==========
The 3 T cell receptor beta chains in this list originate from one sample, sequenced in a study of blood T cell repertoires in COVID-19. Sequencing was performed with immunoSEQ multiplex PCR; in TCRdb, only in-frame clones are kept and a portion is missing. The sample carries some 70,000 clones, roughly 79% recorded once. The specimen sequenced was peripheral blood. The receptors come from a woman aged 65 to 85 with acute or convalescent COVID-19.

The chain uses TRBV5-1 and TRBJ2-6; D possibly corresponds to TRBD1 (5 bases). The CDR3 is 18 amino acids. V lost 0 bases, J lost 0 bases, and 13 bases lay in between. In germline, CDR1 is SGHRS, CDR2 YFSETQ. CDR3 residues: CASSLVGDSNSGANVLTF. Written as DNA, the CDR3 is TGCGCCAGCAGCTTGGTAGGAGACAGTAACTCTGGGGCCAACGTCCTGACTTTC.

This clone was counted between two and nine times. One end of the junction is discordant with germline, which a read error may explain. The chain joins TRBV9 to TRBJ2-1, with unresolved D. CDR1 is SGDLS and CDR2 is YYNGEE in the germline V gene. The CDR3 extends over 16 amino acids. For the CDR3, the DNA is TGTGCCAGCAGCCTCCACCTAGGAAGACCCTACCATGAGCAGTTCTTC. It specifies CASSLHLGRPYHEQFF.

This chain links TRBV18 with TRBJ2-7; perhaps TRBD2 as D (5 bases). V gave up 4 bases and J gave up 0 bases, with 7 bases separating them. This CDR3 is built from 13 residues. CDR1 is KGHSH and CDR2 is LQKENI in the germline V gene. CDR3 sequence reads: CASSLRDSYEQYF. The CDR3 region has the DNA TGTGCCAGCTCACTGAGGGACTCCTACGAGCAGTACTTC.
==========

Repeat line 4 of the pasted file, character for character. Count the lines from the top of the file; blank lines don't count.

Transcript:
This chain links TRBV18 with TRBJ2-7; perhaps TRBD2 as D (5 bases). V gave up 4 bases and J gave up 0 bases, with 7 bases separating them. This CDR3 is built from 13 residues. CDR1 is KGHSH and CDR2 is LQKENI in the germline V gene. CDR3 sequence reads: CASSLRDSYEQYF. The CDR3 region has the DNA TGTGCCAGCTCACTGAGGGACTCCTACGAGCAGTACTTC.